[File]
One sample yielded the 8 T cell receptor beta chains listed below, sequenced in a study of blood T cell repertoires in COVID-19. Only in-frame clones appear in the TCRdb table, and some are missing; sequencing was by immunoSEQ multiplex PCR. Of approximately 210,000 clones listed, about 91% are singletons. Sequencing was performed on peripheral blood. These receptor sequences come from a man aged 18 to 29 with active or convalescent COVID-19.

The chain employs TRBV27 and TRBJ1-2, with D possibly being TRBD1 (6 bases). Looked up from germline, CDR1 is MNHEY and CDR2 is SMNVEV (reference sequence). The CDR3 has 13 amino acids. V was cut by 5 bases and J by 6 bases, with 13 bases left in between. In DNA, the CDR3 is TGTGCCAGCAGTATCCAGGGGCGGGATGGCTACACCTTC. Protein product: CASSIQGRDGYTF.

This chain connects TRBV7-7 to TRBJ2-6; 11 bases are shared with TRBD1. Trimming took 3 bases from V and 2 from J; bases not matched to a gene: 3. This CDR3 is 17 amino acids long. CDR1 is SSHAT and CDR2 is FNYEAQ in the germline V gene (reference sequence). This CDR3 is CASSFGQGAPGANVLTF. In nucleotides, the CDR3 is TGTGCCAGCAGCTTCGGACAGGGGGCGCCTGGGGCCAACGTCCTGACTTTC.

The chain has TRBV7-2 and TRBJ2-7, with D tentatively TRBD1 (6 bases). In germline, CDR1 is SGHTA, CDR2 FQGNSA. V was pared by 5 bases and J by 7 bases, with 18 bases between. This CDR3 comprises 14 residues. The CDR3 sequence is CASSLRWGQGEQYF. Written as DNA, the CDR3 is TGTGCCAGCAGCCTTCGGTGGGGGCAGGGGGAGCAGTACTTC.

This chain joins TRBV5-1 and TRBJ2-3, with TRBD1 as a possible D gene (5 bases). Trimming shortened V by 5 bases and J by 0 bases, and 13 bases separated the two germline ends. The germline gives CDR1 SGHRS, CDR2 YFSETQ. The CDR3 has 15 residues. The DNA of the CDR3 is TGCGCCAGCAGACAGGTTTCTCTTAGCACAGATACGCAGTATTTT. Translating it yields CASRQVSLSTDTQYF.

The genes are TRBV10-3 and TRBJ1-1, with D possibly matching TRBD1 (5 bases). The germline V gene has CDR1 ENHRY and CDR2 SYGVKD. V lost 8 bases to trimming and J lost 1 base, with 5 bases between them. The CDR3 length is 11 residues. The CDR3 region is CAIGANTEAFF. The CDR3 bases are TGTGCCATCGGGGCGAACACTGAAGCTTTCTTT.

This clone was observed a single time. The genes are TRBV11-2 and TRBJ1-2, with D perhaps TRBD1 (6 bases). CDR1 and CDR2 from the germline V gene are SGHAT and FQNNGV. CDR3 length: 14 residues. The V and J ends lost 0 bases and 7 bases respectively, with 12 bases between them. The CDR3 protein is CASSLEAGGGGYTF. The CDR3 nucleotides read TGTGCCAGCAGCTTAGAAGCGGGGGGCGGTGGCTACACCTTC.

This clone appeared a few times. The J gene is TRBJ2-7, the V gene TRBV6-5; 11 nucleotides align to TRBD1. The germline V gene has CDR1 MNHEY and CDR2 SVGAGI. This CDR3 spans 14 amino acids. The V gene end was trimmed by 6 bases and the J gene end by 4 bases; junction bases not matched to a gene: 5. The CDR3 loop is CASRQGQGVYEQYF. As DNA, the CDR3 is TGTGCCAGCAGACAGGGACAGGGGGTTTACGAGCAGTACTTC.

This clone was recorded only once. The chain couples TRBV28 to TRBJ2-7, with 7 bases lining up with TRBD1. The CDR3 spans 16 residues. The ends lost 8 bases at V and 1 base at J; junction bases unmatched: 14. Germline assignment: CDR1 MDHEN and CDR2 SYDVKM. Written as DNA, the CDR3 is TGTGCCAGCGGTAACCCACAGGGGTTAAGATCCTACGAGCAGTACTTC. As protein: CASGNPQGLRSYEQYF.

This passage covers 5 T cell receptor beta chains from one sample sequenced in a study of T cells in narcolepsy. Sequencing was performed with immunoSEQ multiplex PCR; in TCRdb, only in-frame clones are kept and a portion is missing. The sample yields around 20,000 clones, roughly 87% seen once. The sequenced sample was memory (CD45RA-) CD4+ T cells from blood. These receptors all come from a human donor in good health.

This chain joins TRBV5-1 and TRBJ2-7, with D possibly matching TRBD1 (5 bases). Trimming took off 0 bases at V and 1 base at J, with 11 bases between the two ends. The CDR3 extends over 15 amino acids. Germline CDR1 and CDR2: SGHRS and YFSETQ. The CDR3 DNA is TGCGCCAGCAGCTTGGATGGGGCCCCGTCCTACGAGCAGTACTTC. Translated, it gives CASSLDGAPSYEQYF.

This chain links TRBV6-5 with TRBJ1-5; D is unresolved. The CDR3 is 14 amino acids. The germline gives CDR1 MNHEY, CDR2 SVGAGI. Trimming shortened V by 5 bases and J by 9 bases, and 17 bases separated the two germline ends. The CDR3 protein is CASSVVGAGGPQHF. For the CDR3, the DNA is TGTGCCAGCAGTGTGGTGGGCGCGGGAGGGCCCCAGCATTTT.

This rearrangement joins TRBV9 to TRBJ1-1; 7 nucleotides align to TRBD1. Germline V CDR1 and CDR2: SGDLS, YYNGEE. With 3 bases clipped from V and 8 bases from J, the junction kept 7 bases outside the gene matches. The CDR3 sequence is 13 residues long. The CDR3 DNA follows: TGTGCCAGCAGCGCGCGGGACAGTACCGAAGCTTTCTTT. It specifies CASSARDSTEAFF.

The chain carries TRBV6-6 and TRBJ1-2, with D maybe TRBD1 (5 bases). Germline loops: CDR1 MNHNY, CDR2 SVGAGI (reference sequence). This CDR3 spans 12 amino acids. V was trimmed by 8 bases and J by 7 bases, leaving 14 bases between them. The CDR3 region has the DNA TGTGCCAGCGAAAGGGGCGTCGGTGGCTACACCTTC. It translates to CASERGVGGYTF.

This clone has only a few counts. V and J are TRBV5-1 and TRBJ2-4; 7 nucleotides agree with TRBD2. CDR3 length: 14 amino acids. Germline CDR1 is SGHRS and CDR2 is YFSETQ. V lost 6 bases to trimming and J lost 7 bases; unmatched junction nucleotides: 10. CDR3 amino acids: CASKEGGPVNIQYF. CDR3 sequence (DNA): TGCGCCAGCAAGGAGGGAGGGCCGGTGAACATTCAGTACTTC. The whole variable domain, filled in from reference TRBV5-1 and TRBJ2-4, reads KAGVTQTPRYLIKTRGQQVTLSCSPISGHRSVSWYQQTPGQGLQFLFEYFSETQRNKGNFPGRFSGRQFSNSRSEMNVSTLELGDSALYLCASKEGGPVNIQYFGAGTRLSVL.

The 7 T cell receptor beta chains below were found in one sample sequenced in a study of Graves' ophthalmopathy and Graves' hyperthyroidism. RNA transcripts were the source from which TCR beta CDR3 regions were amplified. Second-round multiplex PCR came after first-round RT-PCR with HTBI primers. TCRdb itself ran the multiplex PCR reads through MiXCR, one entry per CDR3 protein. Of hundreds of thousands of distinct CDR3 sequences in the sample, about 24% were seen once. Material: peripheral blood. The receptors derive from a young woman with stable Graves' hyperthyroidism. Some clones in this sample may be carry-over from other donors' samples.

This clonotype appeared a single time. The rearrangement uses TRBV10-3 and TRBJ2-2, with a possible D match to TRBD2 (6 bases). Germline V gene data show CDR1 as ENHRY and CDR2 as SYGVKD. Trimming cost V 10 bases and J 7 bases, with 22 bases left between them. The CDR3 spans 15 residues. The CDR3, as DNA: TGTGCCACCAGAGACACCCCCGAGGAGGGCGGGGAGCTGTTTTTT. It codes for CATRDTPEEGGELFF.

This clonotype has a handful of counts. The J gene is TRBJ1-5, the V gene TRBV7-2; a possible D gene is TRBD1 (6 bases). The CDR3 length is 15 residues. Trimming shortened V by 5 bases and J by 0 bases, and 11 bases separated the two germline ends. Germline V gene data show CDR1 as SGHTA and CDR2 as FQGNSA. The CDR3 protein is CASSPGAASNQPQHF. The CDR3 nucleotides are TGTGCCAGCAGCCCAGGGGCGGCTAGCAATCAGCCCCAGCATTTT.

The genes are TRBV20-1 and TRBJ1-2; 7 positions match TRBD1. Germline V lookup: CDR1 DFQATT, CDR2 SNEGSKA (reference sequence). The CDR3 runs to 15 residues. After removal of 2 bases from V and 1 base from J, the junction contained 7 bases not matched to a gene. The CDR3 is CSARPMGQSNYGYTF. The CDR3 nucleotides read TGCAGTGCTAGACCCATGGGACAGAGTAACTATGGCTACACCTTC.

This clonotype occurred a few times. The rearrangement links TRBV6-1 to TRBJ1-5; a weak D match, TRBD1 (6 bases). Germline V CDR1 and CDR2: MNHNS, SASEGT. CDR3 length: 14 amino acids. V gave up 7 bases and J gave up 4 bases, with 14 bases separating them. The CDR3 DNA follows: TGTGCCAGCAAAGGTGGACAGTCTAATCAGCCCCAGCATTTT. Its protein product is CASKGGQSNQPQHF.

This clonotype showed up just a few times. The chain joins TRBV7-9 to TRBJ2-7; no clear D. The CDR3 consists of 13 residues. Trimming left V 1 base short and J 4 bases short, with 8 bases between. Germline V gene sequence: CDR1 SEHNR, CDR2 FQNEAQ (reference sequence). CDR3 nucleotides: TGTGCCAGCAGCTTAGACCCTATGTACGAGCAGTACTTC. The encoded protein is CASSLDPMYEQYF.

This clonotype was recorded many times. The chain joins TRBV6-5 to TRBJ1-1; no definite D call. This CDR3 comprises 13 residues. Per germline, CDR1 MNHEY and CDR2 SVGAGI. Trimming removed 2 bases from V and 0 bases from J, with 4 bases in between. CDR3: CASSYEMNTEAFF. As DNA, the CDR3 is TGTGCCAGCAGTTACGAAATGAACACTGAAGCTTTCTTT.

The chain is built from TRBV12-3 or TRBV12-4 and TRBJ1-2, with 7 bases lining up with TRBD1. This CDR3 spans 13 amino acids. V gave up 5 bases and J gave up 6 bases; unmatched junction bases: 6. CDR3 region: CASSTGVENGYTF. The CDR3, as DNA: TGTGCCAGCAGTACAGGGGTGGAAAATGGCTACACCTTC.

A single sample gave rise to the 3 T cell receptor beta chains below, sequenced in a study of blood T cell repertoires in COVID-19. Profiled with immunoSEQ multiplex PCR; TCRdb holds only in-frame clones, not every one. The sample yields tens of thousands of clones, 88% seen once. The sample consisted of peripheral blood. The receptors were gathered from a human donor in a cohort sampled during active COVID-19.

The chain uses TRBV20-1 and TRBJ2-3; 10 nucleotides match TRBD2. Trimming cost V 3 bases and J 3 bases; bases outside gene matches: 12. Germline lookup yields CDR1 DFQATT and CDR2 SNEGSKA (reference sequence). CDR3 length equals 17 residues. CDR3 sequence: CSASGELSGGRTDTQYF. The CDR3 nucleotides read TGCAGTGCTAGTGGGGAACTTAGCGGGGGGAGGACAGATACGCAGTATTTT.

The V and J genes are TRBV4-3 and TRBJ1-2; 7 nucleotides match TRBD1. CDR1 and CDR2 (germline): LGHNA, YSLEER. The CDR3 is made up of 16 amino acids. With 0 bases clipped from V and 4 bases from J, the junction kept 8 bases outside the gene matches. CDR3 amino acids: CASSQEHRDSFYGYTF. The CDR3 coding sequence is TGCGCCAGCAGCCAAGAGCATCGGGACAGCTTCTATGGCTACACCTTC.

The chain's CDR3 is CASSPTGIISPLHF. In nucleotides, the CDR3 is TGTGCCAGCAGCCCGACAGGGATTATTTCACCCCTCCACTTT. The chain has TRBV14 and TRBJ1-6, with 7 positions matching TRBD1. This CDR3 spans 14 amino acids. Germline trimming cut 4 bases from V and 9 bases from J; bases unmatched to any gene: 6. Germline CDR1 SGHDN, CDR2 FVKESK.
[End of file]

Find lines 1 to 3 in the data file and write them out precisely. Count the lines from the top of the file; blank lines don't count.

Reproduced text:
One sample yielded the 8 T cell receptor beta chains listed below, sequenced in a study of blood T cell repertoires in COVID-19. Only in-frame clones appear in the TCRdb table, and some are missing; sequencing was by immunoSEQ multiplex PCR. Of approximately 210,000 clones listed, about 91% are singletons. Sequencing was performed on peripheral blood. These receptor sequences come from a man aged 18 to 29 with active or convalescent COVID-19.

The chain employs TRBV27 and TRBJ1-2, with D possibly being TRBD1 (6 bases). Looked up from germline, CDR1 is MNHEY and CDR2 is SMNVEV (reference sequence). The CDR3 has 13 amino acids. V was cut by 5 bases and J by 6 bases, with 13 bases left in between. In DNA, the CDR3 is TGTGCCAGCAGTATCCAGGGGCGGGATGGCTACACCTTC. Protein product: CASSIQGRDGYTF.

This chain connects TRBV7-7 to TRBJ2-6; 11 bases are shared with TRBD1. Trimming took 3 bases from V and 2 from J; bases not matched to a gene: 3. This CDR3 is 17 amino acids long. CDR1 is SSHAT and CDR2 is FNYEAQ in the germline V gene (reference sequence). This CDR3 is CASSFGQGAPGANVLTF. In nucleotides, the CDR3 is TGTGCCAGCAGCTTCGGACAGGGGGCGCCTGGGGCCAACGTCCTGACTTTC.